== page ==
New & Noteworthy

February 25, 2009

The Cuban Connection: Drug Trafficking, Smuggling, and Gambling in Cuba From the 1920s to the Revolution by Eduardo Sáenz Rovner, University of North Carolina Press, 2009, 264 pp., $35 (hardcover)

This detailed history, originally published in Colombia in 2005, sets out to uncover the global connections and government corruption that allowed the drug trade to flourish in Cuba before the revolution. While attempting to dispel the notion that proximity to the United States was the determinant factor in the growth of Cuba’s narcotics trade, Sáenz explores in depth the relationship with the United States, framing the book in the period beginning with Prohibition and ending with the early years of the revolution, when the United States began to use the subject of drug trafficking as a tool in fighting Communism.

Cuba had long been integrated into global networks of migration and commerce, Sáenz argues, providing the necessary infrastructure for the business of international drug trafficking. He makes the somewhat surprising argument, in a detailed chapter about Lucky Luciano, that, contrary to popular representations, the U.S. mafia did not play a large role in the development of Cuba’s casino culture and drug trade, and demonstrates that while patterns of drug consumption in Cuba depended on class and ethnicity, the drug trade in general was not the domain of the poor, but of well-connected, cosmopolitan native Cubans and immigrants from around the world.

Cuban Revolution Reader: A Documentary History of Fidel Castro’s Revolution edited by Julio García Luis, Ocean Press, 2008, 392 pp., $21.95 (paperback)

On the occasion of the 50th anniversary of the 1959 Cuban Revolution, this collection brings together primary documents from some of its most important episodes. With a celebratory introduction from editor Julio García Luis, the collection opens with a highly detailed chronology that charts the course of Cuban history, from the first battle for independence from Spain in 1868 to Raúl Castro’s ascension to power in 2008.

The documents included range from world-renowned texts, such as Fidel Castro’s 1960 speech at the United Nations and Pope John Paul II’s 1998 denunciation of the U.S. embargo, to the policies and decrees that have marked the revolution’s progress and setbacks, such as the 1992 televised speech of Carlos Lage, secretary of the Executive Commitee of the Council of Ministers, explaining the economic realities of the “Special Period.” Also included are official government documents related to everything from Cuban support for Angolan rebels to the Mariel boatlift, from the law establishing the ration card to the case of Elián Gonzáles. The book is every bit a celebration of the achievements of the revolution, and will prove a useful resource for students seeking to understand how the revolution will now move forward.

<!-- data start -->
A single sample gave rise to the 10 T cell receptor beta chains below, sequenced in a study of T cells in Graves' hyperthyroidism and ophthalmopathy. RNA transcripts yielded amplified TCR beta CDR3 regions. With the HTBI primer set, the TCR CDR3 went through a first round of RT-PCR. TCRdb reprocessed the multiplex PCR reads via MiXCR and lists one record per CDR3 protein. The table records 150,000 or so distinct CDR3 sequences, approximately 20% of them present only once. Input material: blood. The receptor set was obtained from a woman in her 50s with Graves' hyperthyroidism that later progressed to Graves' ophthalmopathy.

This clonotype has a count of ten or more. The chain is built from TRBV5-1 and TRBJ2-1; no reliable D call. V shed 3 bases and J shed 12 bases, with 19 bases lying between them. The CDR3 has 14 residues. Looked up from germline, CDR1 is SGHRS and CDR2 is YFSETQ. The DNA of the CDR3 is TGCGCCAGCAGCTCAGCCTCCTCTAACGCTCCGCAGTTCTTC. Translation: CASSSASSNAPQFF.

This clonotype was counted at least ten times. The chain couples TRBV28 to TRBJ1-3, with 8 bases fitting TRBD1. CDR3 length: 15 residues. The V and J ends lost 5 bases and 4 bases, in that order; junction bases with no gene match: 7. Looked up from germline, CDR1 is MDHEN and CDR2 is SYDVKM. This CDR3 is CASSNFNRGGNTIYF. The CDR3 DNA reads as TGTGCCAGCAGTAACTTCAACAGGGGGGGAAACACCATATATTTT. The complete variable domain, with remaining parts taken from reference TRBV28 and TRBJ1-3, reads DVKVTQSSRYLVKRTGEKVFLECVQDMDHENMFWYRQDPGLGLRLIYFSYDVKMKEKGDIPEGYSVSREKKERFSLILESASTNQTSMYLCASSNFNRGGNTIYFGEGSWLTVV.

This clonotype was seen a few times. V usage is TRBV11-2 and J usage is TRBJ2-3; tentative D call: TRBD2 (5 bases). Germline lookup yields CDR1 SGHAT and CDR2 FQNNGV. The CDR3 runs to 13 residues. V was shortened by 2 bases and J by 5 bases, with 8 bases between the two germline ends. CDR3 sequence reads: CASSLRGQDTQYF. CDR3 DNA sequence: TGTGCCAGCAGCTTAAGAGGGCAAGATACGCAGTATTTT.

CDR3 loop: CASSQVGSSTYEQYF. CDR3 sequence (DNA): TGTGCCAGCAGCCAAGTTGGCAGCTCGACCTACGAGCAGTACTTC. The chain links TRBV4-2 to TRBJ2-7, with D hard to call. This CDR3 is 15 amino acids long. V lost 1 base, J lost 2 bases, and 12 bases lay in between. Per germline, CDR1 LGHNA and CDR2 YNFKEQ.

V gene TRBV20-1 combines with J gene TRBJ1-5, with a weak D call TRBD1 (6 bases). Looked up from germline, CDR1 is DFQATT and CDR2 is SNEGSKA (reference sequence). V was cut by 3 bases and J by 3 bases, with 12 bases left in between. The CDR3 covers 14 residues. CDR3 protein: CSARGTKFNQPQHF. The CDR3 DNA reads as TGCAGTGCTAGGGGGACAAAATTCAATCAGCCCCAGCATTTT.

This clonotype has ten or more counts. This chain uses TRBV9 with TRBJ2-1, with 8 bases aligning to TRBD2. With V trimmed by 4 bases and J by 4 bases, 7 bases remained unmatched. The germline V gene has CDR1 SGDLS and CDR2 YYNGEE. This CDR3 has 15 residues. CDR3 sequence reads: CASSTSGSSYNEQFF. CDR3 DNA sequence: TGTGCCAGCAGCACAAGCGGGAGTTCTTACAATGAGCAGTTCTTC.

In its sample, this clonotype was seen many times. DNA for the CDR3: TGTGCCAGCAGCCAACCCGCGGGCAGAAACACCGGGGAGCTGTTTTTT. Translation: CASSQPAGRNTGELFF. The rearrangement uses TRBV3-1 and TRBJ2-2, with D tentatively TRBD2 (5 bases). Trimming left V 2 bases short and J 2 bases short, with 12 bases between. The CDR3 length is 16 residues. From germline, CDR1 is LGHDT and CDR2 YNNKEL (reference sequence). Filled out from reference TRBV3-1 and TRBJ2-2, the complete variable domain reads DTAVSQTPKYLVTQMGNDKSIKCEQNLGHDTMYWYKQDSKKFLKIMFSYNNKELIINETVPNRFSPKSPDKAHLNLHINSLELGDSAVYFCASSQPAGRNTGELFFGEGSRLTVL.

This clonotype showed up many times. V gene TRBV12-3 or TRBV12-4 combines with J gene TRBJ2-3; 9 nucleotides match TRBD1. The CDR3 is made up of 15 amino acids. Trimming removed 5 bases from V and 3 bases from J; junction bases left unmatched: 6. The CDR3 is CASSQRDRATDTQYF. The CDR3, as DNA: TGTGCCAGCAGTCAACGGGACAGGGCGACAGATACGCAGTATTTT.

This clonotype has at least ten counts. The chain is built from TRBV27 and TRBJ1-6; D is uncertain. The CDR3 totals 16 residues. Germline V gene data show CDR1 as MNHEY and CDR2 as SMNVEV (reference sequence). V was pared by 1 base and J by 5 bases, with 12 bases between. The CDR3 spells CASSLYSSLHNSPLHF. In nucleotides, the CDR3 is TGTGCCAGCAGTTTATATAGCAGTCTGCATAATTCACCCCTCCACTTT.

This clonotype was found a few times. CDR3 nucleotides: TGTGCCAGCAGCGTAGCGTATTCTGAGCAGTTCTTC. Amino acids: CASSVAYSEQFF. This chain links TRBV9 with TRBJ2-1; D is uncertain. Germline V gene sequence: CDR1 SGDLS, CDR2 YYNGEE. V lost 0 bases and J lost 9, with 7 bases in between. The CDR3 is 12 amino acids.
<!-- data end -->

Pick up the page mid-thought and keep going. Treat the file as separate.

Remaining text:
United States–Cuban Relations: A Critical History by Esteban Morales Domínguez and Gary Prevost, Lexington Books, 2008, 168 pp., $24.95 (paperback)

Written jointly by two political scientists from Cuba and the United States, this slim volume takes the long view of U.S.–Cuban relations, beginning with Thomas Jefferson’s first presidential term, in 1801, and situates contemporary relations in the context of U.S. imperial control in the 19th century. Ultimately, the authors argue, changes in U.S. policy toward Cuba during the last 50 years have not been decided, as other authors have argued, by domestic considerations, but have followed on-the-ground realities on the island, mainly in attempts to destabilize the revolutionary government. By way of example, the authors detail the changes put in place in Cuba beginning in 1994 that allowed, among other things, foreign direct investment and some private enterprise, and go on to explain the subsequent establishment of the Helms-Burton act under President Clinton, which punished other nations for economic relations with Cuba.

Arguing that U.S. policy makers continue to view the last 50 years as an aberration in an the otherwise natural imperial relationship between the two countries, the authors hold out little hope for dramatic change in the relationship in the near future. “Today,” they write, “Cuba has more alternatives to a subservient relationships with the United States than at any point in its history.”


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